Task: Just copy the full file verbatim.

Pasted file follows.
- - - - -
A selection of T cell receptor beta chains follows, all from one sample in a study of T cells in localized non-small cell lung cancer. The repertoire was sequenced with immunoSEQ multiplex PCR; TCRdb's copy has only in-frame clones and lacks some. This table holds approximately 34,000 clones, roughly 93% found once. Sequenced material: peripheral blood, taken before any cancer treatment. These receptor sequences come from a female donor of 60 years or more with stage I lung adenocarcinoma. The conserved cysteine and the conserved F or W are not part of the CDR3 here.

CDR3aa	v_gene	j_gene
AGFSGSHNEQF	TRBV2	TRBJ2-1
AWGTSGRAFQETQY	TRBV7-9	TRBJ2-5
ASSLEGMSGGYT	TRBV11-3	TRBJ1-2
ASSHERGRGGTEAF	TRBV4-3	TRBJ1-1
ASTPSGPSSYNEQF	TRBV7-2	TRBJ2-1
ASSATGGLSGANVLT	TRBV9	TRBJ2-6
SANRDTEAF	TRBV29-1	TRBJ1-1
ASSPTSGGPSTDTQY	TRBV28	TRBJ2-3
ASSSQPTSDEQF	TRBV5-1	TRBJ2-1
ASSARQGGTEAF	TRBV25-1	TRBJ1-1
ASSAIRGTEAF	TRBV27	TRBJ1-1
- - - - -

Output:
A selection of T cell receptor beta chains follows, all from one sample in a study of T cells in localized non-small cell lung cancer. The repertoire was sequenced with immunoSEQ multiplex PCR; TCRdb's copy has only in-frame clones and lacks some. This table holds approximately 34,000 clones, roughly 93% found once. Sequenced material: peripheral blood, taken before any cancer treatment. These receptor sequences come from a female donor of 60 years or more with stage I lung adenocarcinoma. The conserved cysteine and the conserved F or W are not part of the CDR3 here.

CDR3aa	v_gene	j_gene
AGFSGSHNEQF	TRBV2	TRBJ2-1
AWGTSGRAFQETQY	TRBV7-9	TRBJ2-5
ASSLEGMSGGYT	TRBV11-3	TRBJ1-2
ASSHERGRGGTEAF	TRBV4-3	TRBJ1-1
ASTPSGPSSYNEQF	TRBV7-2	TRBJ2-1
ASSATGGLSGANVLT	TRBV9	TRBJ2-6
SANRDTEAF	TRBV29-1	TRBJ1-1
ASSPTSGGPSTDTQY	TRBV28	TRBJ2-3
ASSSQPTSDEQF	TRBV5-1	TRBJ2-1
ASSARQGGTEAF	TRBV25-1	TRBJ1-1
ASSAIRGTEAF	TRBV27	TRBJ1-1